A bipartisan bill designed to offer property tax relief on business and residential properties throughout Colorado could soon be headed to Gov. Jared Polis after drawing near unanimous approval from both chambers.
There are some, though, who see it as an overstep by the state legislature.
Senate Bill 22-238 would allow the average homeowner to save about $274 in 2023, a summary of the bill reads, and would prevent most business owners from experiencing a tax increase.
That projection is based on a $500,000 home value. The average home value in Morgan County is now about $300,000, Realtor Stacey Martindale said, meaning that while it is equitable, Eastern Colorado homeowners will realize about $100 less in savings than their Front Range neighbors. The bill provides $700 million in tax relief over two years.
“Rising property values bring a price tag of higher property taxes. I dislike taxes in general, but property taxes are the worst kind of tax,” said Rep. Patrick Neville, R-Castle Rock, one the bill’s primary sponsors with Rep. Mike Weissman, D-Aurora, Sen. Chris Hansen, D-Denver, and Sen. Bob Rankin, R-Carbondale.
The bill passed by a 33-2 vote in the Senate and Friday with unanimous approval in the House. Sen. Jerry Sonnenberg, R-Sterling, was one of two in the legislature to oppose, a decision he said weighed heavily when considering his constituents.
“People are paying higher property taxes because of the increased valuations,” Sonnenberg said. “The county commissioners have the power to mitigate those increases and should do so rather than a one-size-fits-all state approach.”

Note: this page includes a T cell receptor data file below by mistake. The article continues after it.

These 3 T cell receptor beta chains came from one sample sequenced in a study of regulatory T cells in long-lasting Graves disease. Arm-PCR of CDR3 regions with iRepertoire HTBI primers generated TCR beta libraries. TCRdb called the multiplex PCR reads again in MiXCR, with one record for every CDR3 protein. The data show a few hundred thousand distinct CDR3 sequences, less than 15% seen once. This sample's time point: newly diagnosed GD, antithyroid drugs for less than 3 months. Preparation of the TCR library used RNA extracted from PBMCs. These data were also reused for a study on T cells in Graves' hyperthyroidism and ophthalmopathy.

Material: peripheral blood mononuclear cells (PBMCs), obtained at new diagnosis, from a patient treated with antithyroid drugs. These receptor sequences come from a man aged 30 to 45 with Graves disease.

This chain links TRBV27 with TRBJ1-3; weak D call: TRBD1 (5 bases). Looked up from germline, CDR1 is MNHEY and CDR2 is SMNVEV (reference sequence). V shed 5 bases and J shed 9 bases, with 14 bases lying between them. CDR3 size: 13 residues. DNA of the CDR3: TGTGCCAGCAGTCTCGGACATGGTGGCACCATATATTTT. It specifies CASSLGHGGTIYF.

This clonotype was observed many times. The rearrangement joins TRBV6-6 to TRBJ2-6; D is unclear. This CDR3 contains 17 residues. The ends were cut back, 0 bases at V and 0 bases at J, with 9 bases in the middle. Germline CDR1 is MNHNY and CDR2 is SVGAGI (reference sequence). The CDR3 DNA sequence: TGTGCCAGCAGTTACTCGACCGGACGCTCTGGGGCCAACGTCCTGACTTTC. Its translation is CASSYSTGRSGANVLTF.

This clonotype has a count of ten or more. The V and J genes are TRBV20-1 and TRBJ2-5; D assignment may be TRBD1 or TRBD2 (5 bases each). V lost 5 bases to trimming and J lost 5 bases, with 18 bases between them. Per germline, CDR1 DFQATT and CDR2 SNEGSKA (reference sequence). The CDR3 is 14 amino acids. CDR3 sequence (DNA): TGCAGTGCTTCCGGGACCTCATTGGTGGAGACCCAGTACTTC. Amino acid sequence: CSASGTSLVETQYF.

In concurrence between the House and Senate legislation before sending the bill to the governor, Sonnenberg supported the legislation, again weighing the opportunity for tax relief on property owners in his district, he said.
“The legislation we passed will prevent tax increases on many small businesses,” Weissman said. “It builds on our earlier work to lower property taxes for homeowners and businesses.”
The bill allocates $500 million in 2023 to reduce the residential property tax from 6.95 percent to 6.76 percent and the nonresidential property tax rate from 29 percent to 27.9 percent. The bill also reduces the taxable value for residential properties by $15,000 and commercial properties by $30,000.
While she supports property tax relief because of valuations that have increased drastically, its a local control issue, Martindale said, better left to elected officials who understand local budget constraints.
“People are paying higher property tax because of rising valuations, but I feel it needs to be left up to the county commissioners to make the decision,” Martindale said.
An additional $200 million will be committed in 2024 to extend property tax relief in the shell game of increasing valuations on homeowners and then reducing taxes.
Rising expenses in the current economy make tax relief reasonable, Neville said.
“Lowering property taxes will help with the inflationary pressures families are experiencing and is much needed in Colorado,” he said.
Added Weissman: “We’ve been hard at work saving Coloradans money everywhere we can.”
House Bill 22-1416, related to reforming property tax assessments by Majority Leader Rep. Daneya Esgar, D-Pueblo, and Neville, also unanimously passed the House. The bill requires assessors to provide property owners with an estimate of their tax liability as well as information about how they can protest their assessed property values, which many counties already do. It would also allow for fast tracking of appeals and would require publishing of the assessor’s handbook, which details procedures used in the appraisal process.